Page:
Maria and I had a business question once and we called a friend for advice. Our friend is a member of SCORE, an organization of retired business executives who provide free business mentoring. He referred us to another SCORE member who, well, let's just say that he's had an illustrious career and you've all heard of or used one or more of his creations. This gentleman was kind enough to come to our home for lunch and spend a few hours with us.
We don't remember if we ever got our question answered because we don't remember what our question was! But what we do remember is getting a shift in perspective. After talking with him, we began to frame our choices within a larger perspective. For instance, we still remember his questions, "What do you want to be doing in ten years . . . in twenty years?" Those are important questions that are easily lost in moment to moment urgencies.
But the advice we remember most of all, and one that we refer to time and again, was from his story of visiting an office of the space agency of the then Soviet Union. He described a cyrillic quote above the entrance to the space agency that translated, "Don't let better tyrannize good enough." (At least that's how we remember his story.)
This morning at breakfast I was reading a blog and its author, quoting Voltaire, wrote "The perfect is the enemy of the good."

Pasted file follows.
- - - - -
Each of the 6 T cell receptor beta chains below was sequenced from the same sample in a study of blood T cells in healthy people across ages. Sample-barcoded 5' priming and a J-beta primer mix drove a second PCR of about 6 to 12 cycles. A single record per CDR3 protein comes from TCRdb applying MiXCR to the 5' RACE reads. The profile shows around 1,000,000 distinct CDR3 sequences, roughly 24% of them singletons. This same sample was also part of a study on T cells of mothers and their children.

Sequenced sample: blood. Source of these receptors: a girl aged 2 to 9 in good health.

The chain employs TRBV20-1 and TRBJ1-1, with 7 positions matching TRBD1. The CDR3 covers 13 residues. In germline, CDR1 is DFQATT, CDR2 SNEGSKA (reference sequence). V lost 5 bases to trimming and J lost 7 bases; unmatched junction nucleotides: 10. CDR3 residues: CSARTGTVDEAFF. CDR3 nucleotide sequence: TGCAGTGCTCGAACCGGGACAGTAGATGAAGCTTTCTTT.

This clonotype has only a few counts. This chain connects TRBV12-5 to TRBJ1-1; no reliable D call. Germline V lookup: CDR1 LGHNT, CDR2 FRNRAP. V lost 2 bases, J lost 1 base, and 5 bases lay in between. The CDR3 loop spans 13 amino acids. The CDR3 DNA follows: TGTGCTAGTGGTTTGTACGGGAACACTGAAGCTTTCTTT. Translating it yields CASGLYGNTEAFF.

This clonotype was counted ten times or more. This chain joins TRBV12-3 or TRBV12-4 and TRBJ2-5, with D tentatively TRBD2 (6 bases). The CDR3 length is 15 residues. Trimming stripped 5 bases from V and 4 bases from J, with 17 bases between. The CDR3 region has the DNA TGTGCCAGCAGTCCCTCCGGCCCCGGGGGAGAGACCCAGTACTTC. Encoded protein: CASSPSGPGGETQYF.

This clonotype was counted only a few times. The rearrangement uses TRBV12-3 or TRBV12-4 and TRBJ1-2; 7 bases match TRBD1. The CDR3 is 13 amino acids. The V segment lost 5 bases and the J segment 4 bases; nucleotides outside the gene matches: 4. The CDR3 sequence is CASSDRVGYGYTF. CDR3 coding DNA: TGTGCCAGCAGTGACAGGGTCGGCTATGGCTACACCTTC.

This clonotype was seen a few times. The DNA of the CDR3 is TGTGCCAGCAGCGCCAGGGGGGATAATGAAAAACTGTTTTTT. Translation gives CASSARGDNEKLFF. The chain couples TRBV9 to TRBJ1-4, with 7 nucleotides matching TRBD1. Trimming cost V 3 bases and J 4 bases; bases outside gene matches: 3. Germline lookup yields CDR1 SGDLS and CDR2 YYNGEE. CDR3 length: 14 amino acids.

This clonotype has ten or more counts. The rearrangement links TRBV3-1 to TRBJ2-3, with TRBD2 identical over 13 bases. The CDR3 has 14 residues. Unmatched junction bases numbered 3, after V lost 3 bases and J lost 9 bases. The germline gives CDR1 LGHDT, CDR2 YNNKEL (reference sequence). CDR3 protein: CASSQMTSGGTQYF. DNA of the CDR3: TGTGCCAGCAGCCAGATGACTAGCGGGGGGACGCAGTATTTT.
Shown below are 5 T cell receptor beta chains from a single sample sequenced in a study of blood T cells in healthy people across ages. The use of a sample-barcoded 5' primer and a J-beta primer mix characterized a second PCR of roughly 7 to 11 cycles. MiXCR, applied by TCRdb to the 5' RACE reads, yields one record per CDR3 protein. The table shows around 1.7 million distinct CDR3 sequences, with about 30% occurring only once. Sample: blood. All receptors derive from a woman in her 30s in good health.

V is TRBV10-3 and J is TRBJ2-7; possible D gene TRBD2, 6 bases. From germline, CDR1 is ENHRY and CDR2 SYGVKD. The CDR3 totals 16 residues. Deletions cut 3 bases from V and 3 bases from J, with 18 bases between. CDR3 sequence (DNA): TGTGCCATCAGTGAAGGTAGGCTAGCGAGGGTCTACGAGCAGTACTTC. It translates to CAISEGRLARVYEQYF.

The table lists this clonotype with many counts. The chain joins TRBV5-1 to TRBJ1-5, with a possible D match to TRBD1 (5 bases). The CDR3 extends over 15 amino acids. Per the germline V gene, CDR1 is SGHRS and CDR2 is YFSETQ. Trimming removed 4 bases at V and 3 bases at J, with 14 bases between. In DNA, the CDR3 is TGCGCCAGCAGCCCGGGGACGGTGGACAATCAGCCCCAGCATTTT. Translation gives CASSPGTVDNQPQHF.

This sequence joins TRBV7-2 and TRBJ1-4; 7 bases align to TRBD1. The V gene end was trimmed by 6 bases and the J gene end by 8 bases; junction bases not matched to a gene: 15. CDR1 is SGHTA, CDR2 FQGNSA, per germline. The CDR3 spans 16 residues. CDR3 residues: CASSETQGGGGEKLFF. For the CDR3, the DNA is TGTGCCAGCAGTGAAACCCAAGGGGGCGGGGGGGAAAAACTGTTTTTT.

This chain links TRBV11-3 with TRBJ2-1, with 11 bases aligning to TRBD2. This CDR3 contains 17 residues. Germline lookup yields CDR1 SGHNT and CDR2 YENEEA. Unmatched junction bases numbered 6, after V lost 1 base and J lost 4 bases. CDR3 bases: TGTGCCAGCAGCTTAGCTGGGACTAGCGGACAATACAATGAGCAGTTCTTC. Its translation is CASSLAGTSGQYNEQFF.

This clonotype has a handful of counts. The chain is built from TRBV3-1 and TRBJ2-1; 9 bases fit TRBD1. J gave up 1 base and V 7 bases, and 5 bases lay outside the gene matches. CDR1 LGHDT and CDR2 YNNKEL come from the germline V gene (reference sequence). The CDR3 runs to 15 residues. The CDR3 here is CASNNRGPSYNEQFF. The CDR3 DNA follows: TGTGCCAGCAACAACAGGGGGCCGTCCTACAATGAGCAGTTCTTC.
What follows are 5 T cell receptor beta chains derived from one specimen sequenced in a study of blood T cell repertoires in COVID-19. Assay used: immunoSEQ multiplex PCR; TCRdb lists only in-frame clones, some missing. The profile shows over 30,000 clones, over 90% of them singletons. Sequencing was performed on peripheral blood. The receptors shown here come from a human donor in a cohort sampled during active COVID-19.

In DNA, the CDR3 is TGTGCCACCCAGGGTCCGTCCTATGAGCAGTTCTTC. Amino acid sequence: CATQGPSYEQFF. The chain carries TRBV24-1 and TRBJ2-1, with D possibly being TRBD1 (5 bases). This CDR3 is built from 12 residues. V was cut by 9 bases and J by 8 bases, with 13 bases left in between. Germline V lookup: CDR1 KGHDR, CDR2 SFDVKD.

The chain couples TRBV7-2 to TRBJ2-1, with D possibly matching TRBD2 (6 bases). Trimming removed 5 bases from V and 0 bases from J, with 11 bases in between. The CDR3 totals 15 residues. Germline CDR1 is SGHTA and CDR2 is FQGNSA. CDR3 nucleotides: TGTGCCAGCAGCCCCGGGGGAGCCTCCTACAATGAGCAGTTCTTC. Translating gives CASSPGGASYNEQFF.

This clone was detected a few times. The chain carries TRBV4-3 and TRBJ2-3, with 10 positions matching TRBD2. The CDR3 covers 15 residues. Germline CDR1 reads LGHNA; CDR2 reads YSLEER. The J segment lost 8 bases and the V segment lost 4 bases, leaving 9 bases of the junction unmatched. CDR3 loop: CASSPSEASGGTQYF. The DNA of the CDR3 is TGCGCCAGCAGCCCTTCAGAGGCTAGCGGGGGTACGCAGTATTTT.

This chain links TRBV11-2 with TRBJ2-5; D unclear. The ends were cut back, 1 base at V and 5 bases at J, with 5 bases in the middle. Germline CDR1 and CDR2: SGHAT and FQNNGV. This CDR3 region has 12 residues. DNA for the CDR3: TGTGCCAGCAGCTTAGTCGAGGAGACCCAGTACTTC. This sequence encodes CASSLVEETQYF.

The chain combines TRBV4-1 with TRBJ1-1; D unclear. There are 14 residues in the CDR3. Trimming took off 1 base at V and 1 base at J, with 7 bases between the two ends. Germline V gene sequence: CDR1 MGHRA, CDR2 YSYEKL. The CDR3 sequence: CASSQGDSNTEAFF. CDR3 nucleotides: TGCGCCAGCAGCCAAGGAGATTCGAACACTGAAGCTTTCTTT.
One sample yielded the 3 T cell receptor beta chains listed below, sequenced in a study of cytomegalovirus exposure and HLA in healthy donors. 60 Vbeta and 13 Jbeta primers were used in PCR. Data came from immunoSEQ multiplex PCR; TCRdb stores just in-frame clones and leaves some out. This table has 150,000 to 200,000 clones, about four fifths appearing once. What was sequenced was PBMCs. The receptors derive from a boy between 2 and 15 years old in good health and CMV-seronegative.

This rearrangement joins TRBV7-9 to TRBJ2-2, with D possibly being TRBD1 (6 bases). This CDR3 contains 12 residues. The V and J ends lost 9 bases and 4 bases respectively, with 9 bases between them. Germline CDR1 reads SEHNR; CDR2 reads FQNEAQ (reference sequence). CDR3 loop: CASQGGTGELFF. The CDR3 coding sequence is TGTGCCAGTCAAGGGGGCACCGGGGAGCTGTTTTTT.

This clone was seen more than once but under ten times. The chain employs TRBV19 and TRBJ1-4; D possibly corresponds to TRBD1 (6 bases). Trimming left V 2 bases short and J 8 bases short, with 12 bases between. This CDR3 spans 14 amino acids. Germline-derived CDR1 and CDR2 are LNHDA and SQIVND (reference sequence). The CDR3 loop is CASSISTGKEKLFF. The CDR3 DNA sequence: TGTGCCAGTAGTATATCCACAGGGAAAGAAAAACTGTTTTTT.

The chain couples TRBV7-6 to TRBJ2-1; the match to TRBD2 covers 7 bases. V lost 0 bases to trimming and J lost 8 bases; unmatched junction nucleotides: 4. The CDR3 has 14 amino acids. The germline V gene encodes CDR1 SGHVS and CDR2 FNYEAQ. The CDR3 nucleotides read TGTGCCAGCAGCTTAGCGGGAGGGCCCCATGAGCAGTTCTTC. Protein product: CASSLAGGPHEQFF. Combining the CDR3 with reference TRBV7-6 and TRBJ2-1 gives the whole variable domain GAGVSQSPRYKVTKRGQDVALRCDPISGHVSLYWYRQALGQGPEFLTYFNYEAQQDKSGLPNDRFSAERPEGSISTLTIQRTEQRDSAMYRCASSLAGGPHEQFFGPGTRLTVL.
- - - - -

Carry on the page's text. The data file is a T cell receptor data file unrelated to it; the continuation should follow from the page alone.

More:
"Maria," I said, "That's where his quote must have come from!"
We got talking about how a concept of perfection blocks so many people from enjoying something because of fears they couldn't do it perfectly. And what if you did create a perfect something? What a devious curse that would be for everything that followed!
Maria joked, "If you didn't try to create art because you thought it wouldn't be perfect, well, get in line!"
Then I looked up Voltaire's original quote. He actually said, Le mieux est l'ennemi du bien. "Better is the enemy of good." How many of us don't do something because we think someone else does it better, or we "should" do it better?
When we teach a Zentangle class, we always remind people to focus on what they are doing and not to compare it with others. We encourage each person to appreciate and enjoy putting pen to paper and to focus on each individual stroke without worrying about how the final result will appear.
With Zentangle, there's no need to allow "better" (or even worse, "perfection") to hold you back from the "good" of enjoying putting pen to paper . . . one stroke at a time.
We are ever so grateful that we have never seen a perfect Zentangle!